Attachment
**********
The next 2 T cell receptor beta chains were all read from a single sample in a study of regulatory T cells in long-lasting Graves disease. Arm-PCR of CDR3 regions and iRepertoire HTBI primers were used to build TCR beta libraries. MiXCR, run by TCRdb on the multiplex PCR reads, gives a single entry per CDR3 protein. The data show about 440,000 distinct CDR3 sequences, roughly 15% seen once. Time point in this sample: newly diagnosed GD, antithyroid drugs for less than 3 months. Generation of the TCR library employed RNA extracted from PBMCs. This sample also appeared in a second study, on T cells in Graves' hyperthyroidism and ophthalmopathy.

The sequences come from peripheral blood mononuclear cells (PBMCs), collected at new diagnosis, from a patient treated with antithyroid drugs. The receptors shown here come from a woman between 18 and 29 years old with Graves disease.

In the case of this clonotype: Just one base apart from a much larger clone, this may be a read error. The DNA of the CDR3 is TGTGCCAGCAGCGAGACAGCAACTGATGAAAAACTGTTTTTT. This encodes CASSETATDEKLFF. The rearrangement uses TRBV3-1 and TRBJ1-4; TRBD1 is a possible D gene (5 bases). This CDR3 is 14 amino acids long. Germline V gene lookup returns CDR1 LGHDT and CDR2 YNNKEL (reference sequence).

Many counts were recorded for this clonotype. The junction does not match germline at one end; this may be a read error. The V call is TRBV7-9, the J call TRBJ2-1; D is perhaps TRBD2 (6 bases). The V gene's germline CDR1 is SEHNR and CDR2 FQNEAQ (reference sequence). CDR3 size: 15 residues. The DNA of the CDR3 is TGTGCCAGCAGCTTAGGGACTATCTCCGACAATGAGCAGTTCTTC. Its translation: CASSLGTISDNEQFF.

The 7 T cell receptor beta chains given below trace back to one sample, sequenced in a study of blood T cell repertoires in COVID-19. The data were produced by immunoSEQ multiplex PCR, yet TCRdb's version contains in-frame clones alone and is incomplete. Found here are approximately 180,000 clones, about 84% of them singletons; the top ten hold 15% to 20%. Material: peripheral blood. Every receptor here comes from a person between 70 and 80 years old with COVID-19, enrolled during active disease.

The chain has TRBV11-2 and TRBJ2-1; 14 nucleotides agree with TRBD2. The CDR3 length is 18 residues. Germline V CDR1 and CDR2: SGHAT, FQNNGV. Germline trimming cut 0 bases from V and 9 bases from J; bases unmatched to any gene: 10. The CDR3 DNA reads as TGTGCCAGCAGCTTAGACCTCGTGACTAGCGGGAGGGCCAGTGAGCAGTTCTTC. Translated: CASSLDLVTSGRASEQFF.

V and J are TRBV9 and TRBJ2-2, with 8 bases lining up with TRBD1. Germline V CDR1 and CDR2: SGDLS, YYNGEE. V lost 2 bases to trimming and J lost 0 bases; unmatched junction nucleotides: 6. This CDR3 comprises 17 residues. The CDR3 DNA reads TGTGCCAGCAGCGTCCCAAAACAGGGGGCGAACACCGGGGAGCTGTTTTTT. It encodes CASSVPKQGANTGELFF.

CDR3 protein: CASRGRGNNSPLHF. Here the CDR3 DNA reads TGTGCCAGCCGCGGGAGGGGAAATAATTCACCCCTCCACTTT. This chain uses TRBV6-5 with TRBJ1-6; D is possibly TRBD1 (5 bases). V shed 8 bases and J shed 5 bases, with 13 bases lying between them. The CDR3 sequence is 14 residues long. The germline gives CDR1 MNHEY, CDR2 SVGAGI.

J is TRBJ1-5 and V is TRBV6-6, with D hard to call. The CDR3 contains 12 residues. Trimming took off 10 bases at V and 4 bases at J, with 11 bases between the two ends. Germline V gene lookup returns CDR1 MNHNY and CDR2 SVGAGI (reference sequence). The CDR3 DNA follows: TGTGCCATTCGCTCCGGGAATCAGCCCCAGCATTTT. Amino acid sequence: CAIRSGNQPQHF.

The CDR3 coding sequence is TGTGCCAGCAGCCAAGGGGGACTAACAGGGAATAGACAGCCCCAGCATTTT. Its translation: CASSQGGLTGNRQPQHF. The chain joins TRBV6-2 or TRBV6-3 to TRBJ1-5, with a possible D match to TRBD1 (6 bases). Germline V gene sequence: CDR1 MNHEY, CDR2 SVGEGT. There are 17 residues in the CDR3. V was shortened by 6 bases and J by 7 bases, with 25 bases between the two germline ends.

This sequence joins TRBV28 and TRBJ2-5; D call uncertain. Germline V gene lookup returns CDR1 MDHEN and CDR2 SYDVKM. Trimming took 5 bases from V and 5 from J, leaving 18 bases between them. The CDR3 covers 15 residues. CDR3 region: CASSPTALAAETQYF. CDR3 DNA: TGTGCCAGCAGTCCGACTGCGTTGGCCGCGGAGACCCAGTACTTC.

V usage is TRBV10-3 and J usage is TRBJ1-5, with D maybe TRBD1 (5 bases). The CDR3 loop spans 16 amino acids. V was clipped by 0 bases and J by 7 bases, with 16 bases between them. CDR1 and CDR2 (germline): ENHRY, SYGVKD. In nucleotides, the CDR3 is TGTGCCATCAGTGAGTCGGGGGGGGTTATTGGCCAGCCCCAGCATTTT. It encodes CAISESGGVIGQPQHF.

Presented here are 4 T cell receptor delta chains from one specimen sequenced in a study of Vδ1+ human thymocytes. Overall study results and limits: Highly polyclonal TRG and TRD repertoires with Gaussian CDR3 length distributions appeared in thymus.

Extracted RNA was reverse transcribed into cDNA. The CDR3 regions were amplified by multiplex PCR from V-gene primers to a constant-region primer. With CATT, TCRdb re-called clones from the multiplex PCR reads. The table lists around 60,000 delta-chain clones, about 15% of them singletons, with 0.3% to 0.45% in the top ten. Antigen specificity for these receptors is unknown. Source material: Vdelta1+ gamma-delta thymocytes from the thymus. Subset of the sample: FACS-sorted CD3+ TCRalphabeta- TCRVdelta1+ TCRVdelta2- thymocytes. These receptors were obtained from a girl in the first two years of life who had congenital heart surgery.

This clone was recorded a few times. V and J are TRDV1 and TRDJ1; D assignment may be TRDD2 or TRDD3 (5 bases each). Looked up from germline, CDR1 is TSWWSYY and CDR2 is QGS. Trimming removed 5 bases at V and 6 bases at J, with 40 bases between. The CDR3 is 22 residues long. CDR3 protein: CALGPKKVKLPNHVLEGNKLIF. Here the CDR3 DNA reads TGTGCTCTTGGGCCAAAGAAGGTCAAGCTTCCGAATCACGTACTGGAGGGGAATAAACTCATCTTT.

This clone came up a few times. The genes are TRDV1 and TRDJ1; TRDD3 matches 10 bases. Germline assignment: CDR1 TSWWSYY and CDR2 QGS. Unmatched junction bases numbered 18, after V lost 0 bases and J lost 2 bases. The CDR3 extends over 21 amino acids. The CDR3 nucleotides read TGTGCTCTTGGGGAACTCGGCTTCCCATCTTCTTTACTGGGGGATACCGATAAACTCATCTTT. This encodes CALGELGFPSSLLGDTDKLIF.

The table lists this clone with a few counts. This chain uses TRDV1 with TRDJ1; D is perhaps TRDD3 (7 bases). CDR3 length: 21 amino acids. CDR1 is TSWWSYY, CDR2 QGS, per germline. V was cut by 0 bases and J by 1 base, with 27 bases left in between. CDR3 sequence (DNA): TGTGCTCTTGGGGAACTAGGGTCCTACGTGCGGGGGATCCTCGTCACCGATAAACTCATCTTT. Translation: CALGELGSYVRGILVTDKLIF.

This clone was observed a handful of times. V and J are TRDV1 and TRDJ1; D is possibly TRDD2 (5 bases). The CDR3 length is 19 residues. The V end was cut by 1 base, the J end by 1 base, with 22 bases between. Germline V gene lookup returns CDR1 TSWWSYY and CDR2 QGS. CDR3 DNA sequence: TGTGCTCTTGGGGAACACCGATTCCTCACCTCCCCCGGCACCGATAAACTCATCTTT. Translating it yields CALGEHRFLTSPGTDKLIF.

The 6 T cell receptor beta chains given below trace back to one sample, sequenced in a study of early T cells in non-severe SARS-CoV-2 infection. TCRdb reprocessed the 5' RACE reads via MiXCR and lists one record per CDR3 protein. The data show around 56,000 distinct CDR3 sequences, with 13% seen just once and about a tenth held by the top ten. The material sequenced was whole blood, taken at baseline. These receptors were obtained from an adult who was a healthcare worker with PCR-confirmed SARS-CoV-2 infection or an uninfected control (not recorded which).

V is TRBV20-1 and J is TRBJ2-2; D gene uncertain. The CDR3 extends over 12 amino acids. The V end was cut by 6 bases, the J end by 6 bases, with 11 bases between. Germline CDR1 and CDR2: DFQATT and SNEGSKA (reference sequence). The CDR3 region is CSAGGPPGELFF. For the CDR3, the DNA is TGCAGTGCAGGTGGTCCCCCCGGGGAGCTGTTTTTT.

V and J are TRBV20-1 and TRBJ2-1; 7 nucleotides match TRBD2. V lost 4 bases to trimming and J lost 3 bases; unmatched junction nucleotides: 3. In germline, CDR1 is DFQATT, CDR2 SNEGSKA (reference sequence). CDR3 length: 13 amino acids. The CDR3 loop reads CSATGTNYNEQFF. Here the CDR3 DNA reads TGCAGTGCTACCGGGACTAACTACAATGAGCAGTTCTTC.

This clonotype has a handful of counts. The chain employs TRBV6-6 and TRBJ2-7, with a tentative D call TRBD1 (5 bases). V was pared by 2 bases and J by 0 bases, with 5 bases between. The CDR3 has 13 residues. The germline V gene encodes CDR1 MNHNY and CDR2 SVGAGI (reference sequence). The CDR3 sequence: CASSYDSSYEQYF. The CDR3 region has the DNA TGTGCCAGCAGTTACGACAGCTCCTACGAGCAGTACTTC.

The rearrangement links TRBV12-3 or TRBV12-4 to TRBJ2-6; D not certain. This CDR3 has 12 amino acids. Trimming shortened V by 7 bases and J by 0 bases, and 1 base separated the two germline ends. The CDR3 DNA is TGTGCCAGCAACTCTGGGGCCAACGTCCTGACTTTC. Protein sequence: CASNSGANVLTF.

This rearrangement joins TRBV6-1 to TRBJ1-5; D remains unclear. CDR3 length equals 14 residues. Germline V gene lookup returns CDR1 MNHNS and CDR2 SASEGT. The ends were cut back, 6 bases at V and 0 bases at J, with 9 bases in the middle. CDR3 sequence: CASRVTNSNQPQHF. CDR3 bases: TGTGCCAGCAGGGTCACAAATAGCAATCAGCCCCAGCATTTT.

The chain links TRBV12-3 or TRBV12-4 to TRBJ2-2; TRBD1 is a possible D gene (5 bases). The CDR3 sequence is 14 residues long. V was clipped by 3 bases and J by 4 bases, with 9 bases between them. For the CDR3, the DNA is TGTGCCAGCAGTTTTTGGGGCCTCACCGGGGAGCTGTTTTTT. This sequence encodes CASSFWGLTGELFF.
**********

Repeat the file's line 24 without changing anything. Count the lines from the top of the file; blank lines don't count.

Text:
This rearrangement joins TRBV6-1 to TRBJ1-5; D remains unclear. CDR3 length equals 14 residues. Germline V gene lookup returns CDR1 MNHNS and CDR2 SASEGT. The ends were cut back, 6 bases at V and 0 bases at J, with 9 bases in the middle. CDR3 sequence: CASRVTNSNQPQHF. CDR3 bases: TGTGCCAGCAGGGTCACAAATAGCAATCAGCCCCAGCATTTT.